When you ask Americans about their money, you get some amazing and contradictory responses.

3 minute read

Here’s a headline you don’t see every day: “Americans Believe Tech Makes Their Lives Better But Society Worse, New Study Finds.”

Basically, we love our smartphones and on-demand entertainment, but we also believe it’s probably bad for you. That’s the conclusion of an in-depth-study from a firm called Verge Strategies.

As a CPA and financial counselor, I’m most interested in this nugget: “38 percent believe technology is making the gap between rich and poor wider, while only 22 percent believe technology is bridging the gap.”

Sign me up for that 22 percent. Technology might make the rich even richer, but it can also get the over-extended out of debt. How? I’ve been touting for years the various digital technology ways you can save money. The most direct include budgeting software like Tiller, but you can also save hundreds on prescription drugs with GoodRx and on a slew of items with FlexShopper.

This is just one of the studies I’ve perused lately, which I use as guideposts to chart the progress of Americans on the road to financial freedom. Sometimes, there’s a lot of speedy driving, but more often than not, there are potholes and roadblocks…

Good news: Quality over quantity

Every financial counselor has met coupon shoppers who buy items they don’t need because they saved 25 cents. We’ve also met shoppers who buy shoddy products because they can get a lot for a small price. Example: Paper towels that are so thin, they don’t absorb very much, so you need to use three times as many.

Thankfully, that seems to be changing. “Quality is becoming more important than price to most consumers, as 53 percent rate quality as the most important factor when making purchases compared to price,” says a study from a company called First Insight.

Why is this happening now? My guess: technology. You can now read online reviews on almost any product, and if the price isn’t worth the product, you can find out so much easier than you could even a decade ago.

Bad news: Auto loan rates keep going up

Debt.com has previously reported that a new vehicle today costs $6,500 more than it did five years ago. Now comes news that the interest on auto loans has hit a 9-year high.

“The annual percentage rate (APR) on new financed vehicles averaged 5.82 percent in June, compared to 4.96 percent in June 2017 and 4.10 percent in June 2013.,” reports Edmunds.

This means Americans are paying more for a new car or truck, then paying more for the loan. I’m sometimes mocked for writing, “Are car loans the next mortgage crisis?” I’m simply posing the question, and numbers like these make me dread the answer.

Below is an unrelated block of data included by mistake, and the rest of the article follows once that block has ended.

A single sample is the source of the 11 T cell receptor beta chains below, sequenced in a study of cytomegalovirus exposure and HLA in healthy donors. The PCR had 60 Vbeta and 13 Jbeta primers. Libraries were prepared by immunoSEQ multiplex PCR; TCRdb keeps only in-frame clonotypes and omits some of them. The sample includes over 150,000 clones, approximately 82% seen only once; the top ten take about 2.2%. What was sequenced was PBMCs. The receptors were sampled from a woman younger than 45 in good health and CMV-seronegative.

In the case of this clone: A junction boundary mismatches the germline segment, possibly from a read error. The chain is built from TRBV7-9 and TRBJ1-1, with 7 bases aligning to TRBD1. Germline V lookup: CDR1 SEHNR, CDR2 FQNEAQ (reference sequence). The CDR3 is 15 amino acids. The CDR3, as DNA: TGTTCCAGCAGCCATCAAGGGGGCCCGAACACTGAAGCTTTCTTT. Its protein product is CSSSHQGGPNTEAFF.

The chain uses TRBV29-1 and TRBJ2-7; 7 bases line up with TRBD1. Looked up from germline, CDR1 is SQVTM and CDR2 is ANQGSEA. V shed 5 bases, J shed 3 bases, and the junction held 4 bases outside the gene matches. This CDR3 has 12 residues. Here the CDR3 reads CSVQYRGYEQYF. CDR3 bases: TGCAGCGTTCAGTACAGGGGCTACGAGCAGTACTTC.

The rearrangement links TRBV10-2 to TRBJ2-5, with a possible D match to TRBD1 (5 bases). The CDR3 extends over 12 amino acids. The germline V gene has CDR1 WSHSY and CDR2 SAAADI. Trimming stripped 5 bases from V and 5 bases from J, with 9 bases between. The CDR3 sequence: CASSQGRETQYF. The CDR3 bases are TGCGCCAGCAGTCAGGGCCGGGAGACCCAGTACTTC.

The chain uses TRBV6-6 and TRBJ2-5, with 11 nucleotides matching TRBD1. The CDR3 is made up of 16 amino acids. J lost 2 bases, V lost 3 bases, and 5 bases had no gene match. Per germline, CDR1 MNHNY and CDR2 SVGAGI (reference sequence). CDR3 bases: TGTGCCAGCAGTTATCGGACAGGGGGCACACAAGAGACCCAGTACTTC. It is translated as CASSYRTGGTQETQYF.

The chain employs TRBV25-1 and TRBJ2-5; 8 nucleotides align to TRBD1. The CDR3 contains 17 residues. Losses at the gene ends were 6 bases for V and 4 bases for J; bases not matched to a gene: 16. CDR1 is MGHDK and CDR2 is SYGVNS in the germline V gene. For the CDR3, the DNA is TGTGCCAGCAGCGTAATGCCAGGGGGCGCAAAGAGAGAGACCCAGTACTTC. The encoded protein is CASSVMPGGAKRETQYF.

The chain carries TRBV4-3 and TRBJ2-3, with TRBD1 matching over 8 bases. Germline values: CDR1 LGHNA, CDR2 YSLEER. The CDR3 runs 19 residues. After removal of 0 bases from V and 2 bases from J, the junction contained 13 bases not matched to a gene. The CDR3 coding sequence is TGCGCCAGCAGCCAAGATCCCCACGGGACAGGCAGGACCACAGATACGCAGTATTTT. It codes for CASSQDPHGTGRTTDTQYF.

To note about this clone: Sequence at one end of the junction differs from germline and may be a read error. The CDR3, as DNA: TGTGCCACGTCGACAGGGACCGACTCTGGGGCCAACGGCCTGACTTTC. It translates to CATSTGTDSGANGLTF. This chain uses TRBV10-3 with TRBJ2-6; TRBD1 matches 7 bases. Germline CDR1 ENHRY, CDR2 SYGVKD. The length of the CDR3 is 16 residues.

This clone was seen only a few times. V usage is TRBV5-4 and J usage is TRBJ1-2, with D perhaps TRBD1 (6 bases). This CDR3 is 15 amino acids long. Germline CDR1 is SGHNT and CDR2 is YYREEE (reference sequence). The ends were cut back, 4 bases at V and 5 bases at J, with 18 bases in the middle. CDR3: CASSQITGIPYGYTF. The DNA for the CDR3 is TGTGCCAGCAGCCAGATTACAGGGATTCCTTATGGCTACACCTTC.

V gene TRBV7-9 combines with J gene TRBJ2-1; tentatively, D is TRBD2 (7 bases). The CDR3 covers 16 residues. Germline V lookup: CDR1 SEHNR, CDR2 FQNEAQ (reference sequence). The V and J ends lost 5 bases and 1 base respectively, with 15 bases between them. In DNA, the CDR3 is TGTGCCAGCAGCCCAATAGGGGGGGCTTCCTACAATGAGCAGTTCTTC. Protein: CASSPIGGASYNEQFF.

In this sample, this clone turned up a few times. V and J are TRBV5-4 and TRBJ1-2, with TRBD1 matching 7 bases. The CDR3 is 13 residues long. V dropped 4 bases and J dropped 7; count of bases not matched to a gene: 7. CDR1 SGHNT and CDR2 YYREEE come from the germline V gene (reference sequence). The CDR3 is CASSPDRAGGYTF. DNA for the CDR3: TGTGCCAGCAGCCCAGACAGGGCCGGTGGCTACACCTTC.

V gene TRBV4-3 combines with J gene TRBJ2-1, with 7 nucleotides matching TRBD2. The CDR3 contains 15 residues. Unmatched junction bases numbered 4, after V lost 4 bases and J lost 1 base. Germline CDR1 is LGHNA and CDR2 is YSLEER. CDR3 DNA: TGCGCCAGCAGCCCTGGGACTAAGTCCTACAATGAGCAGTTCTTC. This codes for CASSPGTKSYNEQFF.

Good news: Getting down to business

LendingTree asked nearly 3,400 Americans if they wanted to run their own business. “Almost one-third (31.6 percent) have thought about starting their own business in the past year,” the survey revealed.

Even more surprising, “20 percent said they were willing to forgo an income to get their business off the ground.” I consider this good news, because the United States was built on small business and continues to succeed because of small business.

Bad news: Student loans and drug rehab

Sadly, we’re becoming accustomed to this number: $1.5 trillion. That’s how much student loan debt we have in this country. It’s affecting everyone, even those trying to kick a drug habit.

In a broad-based evaluation of the drug-rehabilitation industry, a company called WebPT described three big reasons for patients dropping out of their programs — and “mounting student debt” was among them.

This isn’t a surprise. If graduates can’t afford to buy homes because of their student loans, it’s not a stretch to imagine they can’t afford to recover from their addictions. While the report, didn’t cover this, I wonder: Do crushing student loans cause addiction?

I’ve been in this business long enough to see those mired in debt try to forget their financial straits by drinking and doing drugs. If there’s any good news, it’s that rehabbing your finances is easier — and much cheaper — than recovering from addiction.

For starters, you can call a certified credit counselor for a free debt analysis, and if any action is recommended (like a debt management program), you’ll save much more than you’ll spend. So the best news today is: A phone call can save you. Call Debt.com to learn more.

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The views and opinions expressed in this article are those of the author(s) and do not necessarily reflect the opinions and/or policies of Debt.com.

About the Author

Howard Dvorkin, CPA

Howard Dvorkin, CPA

I’m a certified public accountant who has authored two books on getting out of debt, Credit Hell and Power Up, and I am one of the personal finance experts for Debt.com. I have focused my professional endeavors in the consumer finance, technology, media and real estate industries creating not only Debt.com, but also Financial Apps and Start Fresh Today, among others. My personal finance advice has been included in countless articles, and has appeared in the New York Times, the Washington Post, Forbes and Entrepreneur as well as virtually every national and local newspaper in the country. Everyone should have a reason for living that’s bigger than themselves, and besides my family, mine is this: Teaching Americans how to live happily within their means. To me, money is not the root of all evil. Poor money management is. Money cannot buy happiness, but going into debt always buys misery. That’s why I launched Debt.com. I’m glad you’re here.

Published by Debt.com, LLC